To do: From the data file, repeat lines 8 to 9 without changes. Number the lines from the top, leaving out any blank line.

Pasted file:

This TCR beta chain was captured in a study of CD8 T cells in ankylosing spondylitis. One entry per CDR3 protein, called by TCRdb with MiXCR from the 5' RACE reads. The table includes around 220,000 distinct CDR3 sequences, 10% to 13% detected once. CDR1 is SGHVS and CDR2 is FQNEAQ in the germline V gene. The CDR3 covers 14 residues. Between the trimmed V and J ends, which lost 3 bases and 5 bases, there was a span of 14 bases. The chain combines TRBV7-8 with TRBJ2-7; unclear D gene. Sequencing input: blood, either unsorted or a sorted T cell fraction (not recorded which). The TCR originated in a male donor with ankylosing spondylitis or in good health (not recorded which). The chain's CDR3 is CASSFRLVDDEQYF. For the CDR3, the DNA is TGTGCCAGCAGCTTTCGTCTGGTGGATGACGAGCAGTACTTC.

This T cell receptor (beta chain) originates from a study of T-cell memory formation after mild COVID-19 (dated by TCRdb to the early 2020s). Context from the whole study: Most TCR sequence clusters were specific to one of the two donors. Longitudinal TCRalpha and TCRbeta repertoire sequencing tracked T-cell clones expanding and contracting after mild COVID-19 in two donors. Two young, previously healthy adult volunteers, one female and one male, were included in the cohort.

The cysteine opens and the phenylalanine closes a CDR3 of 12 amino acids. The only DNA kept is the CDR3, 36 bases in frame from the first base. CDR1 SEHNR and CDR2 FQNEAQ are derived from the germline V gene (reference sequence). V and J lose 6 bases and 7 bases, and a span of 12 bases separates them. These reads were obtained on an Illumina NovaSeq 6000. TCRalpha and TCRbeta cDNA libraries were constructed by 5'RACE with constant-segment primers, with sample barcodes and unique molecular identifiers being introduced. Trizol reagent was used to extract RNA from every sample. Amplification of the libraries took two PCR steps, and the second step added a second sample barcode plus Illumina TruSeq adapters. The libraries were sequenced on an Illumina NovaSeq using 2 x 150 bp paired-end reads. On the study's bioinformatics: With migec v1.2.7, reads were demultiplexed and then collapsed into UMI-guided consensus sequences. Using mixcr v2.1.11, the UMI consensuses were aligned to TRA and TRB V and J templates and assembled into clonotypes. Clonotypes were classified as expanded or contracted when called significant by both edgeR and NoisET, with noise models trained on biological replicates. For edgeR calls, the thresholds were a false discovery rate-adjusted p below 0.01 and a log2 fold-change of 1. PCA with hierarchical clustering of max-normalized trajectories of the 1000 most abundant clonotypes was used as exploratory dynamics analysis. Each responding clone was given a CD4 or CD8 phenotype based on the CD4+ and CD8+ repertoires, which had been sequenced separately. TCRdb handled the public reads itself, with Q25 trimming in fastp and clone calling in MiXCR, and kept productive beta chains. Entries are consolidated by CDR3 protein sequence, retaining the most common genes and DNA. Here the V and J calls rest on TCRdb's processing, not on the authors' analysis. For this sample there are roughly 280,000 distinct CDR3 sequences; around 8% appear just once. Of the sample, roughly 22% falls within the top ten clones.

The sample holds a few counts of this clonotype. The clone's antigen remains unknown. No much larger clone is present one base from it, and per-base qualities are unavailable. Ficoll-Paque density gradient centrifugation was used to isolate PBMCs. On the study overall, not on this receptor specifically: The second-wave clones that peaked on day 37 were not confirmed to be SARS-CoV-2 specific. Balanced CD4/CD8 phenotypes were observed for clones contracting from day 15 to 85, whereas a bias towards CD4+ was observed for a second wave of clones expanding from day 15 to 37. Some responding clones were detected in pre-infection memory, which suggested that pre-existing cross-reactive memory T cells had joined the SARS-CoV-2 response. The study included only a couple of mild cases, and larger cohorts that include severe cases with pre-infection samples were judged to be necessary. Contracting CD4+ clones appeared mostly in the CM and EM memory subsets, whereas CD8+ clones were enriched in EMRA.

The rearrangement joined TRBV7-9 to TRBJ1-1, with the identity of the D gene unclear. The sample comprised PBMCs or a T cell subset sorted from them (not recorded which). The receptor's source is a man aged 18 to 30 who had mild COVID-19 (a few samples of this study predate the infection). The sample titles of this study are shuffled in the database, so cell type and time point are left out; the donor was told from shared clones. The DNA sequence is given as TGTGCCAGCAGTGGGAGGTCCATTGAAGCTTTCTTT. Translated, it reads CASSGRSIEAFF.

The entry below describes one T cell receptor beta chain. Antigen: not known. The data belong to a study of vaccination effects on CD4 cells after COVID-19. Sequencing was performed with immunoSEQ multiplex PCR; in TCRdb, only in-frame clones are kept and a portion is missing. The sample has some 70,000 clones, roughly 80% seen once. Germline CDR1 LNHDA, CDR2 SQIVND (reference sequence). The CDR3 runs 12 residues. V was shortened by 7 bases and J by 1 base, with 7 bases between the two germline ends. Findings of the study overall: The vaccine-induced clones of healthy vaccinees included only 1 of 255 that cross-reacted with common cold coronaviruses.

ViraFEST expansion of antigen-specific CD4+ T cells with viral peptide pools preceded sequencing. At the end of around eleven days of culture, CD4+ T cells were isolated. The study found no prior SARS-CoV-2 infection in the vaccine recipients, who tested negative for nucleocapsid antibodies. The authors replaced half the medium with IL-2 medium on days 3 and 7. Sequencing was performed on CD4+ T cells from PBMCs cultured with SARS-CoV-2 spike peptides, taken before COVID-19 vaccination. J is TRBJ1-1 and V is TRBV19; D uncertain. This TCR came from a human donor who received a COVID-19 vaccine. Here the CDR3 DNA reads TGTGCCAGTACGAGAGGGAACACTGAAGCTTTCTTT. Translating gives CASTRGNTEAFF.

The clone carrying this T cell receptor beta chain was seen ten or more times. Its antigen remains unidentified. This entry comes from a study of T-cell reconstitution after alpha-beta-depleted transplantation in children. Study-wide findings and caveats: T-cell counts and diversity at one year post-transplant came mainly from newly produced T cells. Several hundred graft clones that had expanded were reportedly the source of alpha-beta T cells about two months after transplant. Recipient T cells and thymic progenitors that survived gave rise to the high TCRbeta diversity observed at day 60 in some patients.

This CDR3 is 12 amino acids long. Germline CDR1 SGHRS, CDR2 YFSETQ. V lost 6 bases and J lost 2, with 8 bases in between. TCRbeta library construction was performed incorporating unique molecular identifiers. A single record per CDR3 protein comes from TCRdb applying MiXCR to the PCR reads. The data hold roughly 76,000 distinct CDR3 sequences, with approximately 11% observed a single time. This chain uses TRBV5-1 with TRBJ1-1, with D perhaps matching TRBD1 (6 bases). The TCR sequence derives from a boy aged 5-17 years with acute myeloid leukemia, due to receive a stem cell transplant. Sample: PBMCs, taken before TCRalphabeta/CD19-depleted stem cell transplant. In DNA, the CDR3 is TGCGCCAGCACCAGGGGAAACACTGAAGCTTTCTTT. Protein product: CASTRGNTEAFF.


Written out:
The clone carrying this T cell receptor beta chain was seen ten or more times. Its antigen remains unidentified. This entry comes from a study of T-cell reconstitution after alpha-beta-depleted transplantation in children. Study-wide findings and caveats: T-cell counts and diversity at one year post-transplant came mainly from newly produced T cells. Several hundred graft clones that had expanded were reportedly the source of alpha-beta T cells about two months after transplant. Recipient T cells and thymic progenitors that survived gave rise to the high TCRbeta diversity observed at day 60 in some patients.

This CDR3 is 12 amino acids long. Germline CDR1 SGHRS, CDR2 YFSETQ. V lost 6 bases and J lost 2, with 8 bases in between. TCRbeta library construction was performed incorporating unique molecular identifiers. A single record per CDR3 protein comes from TCRdb applying MiXCR to the PCR reads. The data hold roughly 76,000 distinct CDR3 sequences, with approximately 11% observed a single time. This chain uses TRBV5-1 with TRBJ1-1, with D perhaps matching TRBD1 (6 bases). The TCR sequence derives from a boy aged 5-17 years with acute myeloid leukemia, due to receive a stem cell transplant. Sample: PBMCs, taken before TCRalphabeta/CD19-depleted stem cell transplant. In DNA, the CDR3 is TGCGCCAGCACCAGGGGAAACACTGAAGCTTTCTTT. Protein product: CASTRGNTEAFF.